From Categorization to Individuation: A New Perspective on Self-presentations and the Socialization of Racial Minorities

Open Access
Houston, Lawrence
Graduate Program:
Doctor of Philosophy
Document Type:
Date of Defense:
March 04, 2015
Committee Members:
  • Alicia Ann Grandey, Dissertation Advisor
  • Alicia Grandey, Committee Chair
  • Rick R Jacobs, Committee Member
  • Lance Ferris, Committee Member
  • Songqi Liu, Committee Member
  • self-presentations
  • socialization
  • workplace diversity
  • person-environment fit
  • relational demography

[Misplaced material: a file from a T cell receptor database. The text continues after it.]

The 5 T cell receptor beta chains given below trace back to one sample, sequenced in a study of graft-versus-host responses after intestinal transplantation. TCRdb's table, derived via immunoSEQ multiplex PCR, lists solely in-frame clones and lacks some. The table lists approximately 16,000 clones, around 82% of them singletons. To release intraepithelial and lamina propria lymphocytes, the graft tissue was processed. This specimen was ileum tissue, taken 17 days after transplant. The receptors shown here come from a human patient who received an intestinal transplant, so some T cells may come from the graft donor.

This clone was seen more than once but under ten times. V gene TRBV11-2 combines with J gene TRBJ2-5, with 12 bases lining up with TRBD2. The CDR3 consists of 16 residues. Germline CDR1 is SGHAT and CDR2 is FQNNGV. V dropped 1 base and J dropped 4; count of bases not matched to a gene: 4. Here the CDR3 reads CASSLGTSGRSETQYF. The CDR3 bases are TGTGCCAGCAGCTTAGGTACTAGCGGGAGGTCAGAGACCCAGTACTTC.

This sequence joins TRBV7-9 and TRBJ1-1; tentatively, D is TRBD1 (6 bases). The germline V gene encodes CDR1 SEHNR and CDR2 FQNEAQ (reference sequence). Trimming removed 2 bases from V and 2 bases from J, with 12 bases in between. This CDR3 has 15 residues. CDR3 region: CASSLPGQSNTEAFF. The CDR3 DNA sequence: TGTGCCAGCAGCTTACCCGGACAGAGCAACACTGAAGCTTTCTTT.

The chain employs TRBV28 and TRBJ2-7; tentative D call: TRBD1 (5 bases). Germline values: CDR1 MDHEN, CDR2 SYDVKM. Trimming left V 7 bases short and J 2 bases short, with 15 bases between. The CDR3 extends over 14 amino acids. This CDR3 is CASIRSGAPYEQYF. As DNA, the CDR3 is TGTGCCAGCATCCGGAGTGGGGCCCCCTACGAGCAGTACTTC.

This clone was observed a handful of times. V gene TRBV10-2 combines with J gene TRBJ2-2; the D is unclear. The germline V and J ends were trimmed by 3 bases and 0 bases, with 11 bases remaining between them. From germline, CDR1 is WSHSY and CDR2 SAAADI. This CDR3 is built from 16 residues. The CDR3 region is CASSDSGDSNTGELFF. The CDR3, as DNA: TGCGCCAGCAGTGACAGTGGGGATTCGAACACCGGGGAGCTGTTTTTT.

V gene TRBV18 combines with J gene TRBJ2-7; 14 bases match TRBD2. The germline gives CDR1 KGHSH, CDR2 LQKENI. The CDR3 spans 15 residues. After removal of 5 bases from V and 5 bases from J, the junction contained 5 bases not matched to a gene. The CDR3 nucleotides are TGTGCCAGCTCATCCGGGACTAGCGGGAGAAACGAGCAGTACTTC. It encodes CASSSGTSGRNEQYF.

I extend the application of expectation states theory to develop, test, and replicate a model that explains how and when strategic self-presentations is associated with person-environment fit perceptions. In Study 1, a laboratory experiment with student teams, results support the prediction that the enhancing effects of strategic self-presentations (self-promotion and ingratiation) on coworker receptivity to newcomers (knowledge utilization and newcomer acceptance) is stronger when the self-presenter is White compared to racial minorities. However, these group effects are attenuated when the perceiver holds a favorable mindset about how diversity might affect team and organizational processes. Study 2, a multi-wave longitudinal study of hospital employees, shows that the effect of strategic self-presentation on coworker receptivity to newcomers is stronger for Whites than racial minorities, particularly for racial minorities characterized as tokens. Coworker receptivity, in turn, was positively associated with the extent to which newcomers perceived their organization and job as a good fit. These studies extend theory and research on workplace diversity, socialization, and impression management.